19.01.14 Rampton, European Magic and Witchcraft

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Michael D. Bailey

The Medieval Review 19.01.14

Rampton, Martha, ed. European Magic and Witchcraft: A Reader. Readings in Medieval Civilizations and Cultures. Toronto, Canada: University of Toronto Press (UTP), 2018. pp. xv, 461. ISBN: 978-1-4426-3420-6 (hardback).

Reviewed by:
Michael Bailey
Iowa State University
mdbailey@iastate.edu

The most notable aspect of this volume is its chronology. Appropriate to the series in which it appears, it is a decidedly medieval collection, and in this way it stands out from its immediate competitors. In The Witchcraft Sourcebook (2nd ed., Routledge, 2015), Brian Levack included seven selections from antiquity and then another seven from the Middle Ages as background to his main focus (54 selections) on the sixteenth and seventeenth centuries. In The Book of Magic (Penguin, 2015), Brian Copenhaver's attention fell primarily on antiquity (77 selections) and the early modern period (59 selections), although he also devoted 37 selections from the early Christian and medieval periods. Alan Kors and Edward Peters, Witchcraft in Europe 400-1700 (2nd ed., University of Pennsylvania Press, 2001), is evenly divided between medieval and early modern selections (35 vs. 34), but most of its medieval selections come from the thirteenth through fifteenth centuries, charting the growing concern over harmful demonic magic and witchcraft that would spill over into the early modern period.

Rampton's selections, even within their medieval focus, are more chronologically balanced. After an opening chapter (and fifteen source selections) covering antiquity and early Christianity down to Augustine, the rest of the book is organized into five further chapters, each covering between two and three centuries. The medieval period is thus subdivided into the post-Roman period (sixth through mid-eighth centuries), Carolingian era (mid-eighth through tenth), High Middle Ages (eleventh through thirteenth), and late medieval (fourteenth and fifteenth). The final chapter provides an early modern coda (sixteenth and seventeenth centuries), although it is also by far the longest chapter, with twenty-two selections and almost 150 pages. Other chapters are generally about 50-75 pages long.

The organization is strictly chronological. This applies not only to the chapters themselves, but also for the most part to the arrangement of sources within each chapter. This is a deliberate choice on Rampton's part, in order that the "variety of genres" that addressed magic and witchcraft over many centuries can be fruitfully juxtaposed (xiv). There are just a few instances in the volume where she does not adhere to this principle and does, in fact, cluster sources thematically, but they are rare. Another conscious choice on Rampton's part was to keep her introductory material to a minimum. This was to better let the sources speak for themselves (xiii). Each chapter comes with about three pages of general introduction to the period that it covers, and most source selections are introduced by a paragraph or two. No bibliography or suggestions for further reading are provided at any point.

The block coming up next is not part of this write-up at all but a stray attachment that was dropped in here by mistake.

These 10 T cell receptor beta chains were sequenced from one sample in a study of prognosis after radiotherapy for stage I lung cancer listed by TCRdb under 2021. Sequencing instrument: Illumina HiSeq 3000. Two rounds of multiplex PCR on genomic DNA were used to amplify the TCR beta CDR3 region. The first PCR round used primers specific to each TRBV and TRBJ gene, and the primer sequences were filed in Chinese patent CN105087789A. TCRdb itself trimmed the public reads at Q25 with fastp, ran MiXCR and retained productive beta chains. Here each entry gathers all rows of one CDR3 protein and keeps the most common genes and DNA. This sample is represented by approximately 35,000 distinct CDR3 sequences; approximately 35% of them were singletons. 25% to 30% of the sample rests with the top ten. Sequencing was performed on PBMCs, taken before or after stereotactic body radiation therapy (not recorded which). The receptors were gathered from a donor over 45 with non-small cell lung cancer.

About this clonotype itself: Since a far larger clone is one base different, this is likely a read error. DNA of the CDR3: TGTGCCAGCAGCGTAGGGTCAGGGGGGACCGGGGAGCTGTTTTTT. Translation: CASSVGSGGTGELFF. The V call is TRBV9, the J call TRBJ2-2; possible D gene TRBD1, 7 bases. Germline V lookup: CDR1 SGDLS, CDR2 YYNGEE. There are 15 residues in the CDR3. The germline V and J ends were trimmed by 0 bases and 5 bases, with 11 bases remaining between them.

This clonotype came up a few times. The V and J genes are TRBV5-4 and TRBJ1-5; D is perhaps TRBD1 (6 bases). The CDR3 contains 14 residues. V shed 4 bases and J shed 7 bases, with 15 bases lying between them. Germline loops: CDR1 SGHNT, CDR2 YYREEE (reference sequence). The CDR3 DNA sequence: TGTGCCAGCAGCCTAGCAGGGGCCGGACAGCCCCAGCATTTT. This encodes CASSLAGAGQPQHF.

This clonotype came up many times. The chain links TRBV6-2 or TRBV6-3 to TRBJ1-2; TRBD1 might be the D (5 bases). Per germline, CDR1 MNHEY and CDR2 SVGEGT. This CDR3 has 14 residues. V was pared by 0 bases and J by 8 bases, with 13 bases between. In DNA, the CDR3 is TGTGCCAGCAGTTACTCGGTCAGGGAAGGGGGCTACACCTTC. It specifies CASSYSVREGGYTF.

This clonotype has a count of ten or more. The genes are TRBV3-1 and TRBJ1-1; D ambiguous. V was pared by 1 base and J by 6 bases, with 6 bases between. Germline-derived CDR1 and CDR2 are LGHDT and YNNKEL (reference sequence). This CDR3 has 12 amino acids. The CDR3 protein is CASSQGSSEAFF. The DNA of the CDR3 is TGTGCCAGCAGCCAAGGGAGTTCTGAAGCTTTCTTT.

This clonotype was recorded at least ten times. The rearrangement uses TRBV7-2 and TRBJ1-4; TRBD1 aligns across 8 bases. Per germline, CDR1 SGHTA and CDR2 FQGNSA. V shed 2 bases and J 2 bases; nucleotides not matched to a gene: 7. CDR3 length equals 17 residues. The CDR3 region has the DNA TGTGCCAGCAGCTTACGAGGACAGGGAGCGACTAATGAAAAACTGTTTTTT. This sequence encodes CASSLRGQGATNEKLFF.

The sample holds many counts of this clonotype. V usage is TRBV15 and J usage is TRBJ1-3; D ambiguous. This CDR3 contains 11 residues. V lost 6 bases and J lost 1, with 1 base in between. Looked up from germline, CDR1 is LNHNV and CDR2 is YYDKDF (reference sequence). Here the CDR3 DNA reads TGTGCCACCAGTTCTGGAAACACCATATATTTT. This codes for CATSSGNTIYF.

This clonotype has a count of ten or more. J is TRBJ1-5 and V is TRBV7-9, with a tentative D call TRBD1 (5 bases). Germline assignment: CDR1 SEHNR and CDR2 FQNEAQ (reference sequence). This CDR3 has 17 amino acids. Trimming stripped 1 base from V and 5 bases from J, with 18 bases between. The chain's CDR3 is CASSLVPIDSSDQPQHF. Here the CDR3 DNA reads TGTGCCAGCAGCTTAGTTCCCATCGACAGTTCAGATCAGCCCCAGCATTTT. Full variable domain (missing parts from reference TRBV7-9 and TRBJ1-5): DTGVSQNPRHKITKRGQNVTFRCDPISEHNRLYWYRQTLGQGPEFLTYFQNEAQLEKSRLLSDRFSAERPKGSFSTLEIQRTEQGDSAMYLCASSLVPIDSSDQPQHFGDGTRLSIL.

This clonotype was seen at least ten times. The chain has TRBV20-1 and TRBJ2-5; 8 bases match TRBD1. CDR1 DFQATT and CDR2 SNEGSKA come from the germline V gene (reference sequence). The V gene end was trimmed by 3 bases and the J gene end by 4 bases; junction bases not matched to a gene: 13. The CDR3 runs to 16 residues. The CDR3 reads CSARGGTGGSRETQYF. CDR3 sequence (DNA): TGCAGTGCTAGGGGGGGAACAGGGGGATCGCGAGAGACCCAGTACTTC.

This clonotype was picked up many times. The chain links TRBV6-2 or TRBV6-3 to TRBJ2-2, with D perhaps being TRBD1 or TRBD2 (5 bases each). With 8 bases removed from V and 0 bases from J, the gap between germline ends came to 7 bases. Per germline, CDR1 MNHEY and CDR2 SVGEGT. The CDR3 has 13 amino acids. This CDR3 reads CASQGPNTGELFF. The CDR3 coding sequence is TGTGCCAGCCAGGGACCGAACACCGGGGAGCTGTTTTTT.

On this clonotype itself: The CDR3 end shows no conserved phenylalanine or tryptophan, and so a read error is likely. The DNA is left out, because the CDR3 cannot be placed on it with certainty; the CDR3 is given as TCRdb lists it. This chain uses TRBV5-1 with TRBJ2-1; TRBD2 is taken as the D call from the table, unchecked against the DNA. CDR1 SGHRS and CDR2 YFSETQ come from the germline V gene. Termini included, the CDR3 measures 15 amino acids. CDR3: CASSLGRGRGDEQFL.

Out of eighty-six source selections, I counted nine newly translated by Rampton herself. In another seventeen cases, the translation being used was fairly recent (less than fifty years old), and among these some very useful selections have been made. For copyright reasons, most of the translations are from the nineteenth or early twentieth centuries, although a few of these are listed as revised by Rampton. Effort has clearly been made to include a good number of literary sources, as well as legal, philosophical, and theological ones. Presentation of visual evidence is minimal. Each chapter is preceded by one figure. Beyond this, there is a single image of an ancient curse tablet included in chapter 1, and one image of the witches' sabbath included in chapter 6.

In a collection this broad and inclusive, not just chronologically and thematically but also in terms of source genres, every reader will doubtless also find some choices to quibble about. While trying to avoid the worst excesses of reviewerish nit-pickery, let me note a few cases where I found certain inclusions or exclusions particularly striking. The first chapter, on classical and early Christian texts, is in fact weighted heavily toward the Judeo-Christian. Only four out of fifteen selections are classical, and all are literary. The absence of any ancient law codes, in particular, is notable given that chapter 2 begins with "Three Post Roman Law Codes against Malicious Magic," the Salic, Visigoth, and Lombard. Chapter 3 includes a selection from Beowulf, which features plenty of wondrous elements, to sure, but no overt magic. Rampton herself, in her brief introduction, poses the question "whether or not a selection such a Beowulf belongs in a collection of readings on magic and witchcraft" (133). Even more curious is that, although she includes the initial attack on Heorot by Grendel's mother, she omits Beowulf's descent to her lair and so his use of the giant's sword, which many translations explicitly describe as magical, to slay her. In fact, Rampton closes her selection describing Grendel's mother with the editorial comment that she "returned to the marshes with her son's arm, and there she lived out her life" (139). Technically this is true, given that she will remain alive in her lair until Beowulf pursues and kills her, but this phrase would be utterly misleading to readers not already familiar with the larger course of the poem.